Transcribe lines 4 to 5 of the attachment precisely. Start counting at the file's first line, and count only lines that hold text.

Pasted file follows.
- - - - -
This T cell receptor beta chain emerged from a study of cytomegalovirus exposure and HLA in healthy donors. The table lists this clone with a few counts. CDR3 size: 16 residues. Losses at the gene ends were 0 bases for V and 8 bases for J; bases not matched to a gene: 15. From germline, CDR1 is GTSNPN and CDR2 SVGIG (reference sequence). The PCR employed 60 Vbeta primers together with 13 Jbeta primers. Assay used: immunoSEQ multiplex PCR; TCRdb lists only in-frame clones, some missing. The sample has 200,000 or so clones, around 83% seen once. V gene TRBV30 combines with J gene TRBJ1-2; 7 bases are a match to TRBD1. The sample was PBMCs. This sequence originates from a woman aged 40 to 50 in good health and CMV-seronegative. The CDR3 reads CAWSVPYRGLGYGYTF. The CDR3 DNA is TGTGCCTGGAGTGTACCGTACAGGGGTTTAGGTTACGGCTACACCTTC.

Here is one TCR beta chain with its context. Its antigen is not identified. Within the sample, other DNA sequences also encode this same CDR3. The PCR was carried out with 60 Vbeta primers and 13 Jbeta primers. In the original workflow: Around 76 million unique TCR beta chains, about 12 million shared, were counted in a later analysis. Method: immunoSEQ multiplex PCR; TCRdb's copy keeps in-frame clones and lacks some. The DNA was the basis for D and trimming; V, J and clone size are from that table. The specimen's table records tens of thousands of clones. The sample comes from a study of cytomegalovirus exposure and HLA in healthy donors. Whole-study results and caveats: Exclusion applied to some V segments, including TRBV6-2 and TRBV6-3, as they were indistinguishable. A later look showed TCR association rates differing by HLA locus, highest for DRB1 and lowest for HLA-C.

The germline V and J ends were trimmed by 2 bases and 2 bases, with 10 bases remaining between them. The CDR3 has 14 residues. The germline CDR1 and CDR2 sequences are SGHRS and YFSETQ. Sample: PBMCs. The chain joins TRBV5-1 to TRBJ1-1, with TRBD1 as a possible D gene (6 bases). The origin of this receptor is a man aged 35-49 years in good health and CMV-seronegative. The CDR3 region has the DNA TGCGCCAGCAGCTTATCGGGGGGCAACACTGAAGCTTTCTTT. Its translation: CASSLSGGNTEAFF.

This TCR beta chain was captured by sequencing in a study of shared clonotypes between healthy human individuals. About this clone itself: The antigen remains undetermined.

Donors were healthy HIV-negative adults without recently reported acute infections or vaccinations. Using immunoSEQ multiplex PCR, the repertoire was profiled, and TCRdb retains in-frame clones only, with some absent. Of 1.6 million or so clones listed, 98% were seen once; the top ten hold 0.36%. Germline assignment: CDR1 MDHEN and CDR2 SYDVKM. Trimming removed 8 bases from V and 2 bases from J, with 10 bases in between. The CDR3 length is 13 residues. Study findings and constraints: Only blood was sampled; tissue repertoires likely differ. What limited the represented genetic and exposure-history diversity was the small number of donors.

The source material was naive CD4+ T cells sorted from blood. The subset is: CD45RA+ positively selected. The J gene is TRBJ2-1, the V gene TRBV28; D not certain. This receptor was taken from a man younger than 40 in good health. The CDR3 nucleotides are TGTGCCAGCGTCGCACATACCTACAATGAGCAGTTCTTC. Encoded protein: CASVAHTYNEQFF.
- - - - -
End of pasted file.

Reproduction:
This TCR beta chain was captured by sequencing in a study of shared clonotypes between healthy human individuals. About this clone itself: The antigen remains undetermined.

Donors were healthy HIV-negative adults without recently reported acute infections or vaccinations. Using immunoSEQ multiplex PCR, the repertoire was profiled, and TCRdb retains in-frame clones only, with some absent. Of 1.6 million or so clones listed, 98% were seen once; the top ten hold 0.36%. Germline assignment: CDR1 MDHEN and CDR2 SYDVKM. Trimming removed 8 bases from V and 2 bases from J, with 10 bases in between. The CDR3 length is 13 residues. Study findings and constraints: Only blood was sampled; tissue repertoires likely differ. What limited the represented genetic and exposure-history diversity was the small number of donors.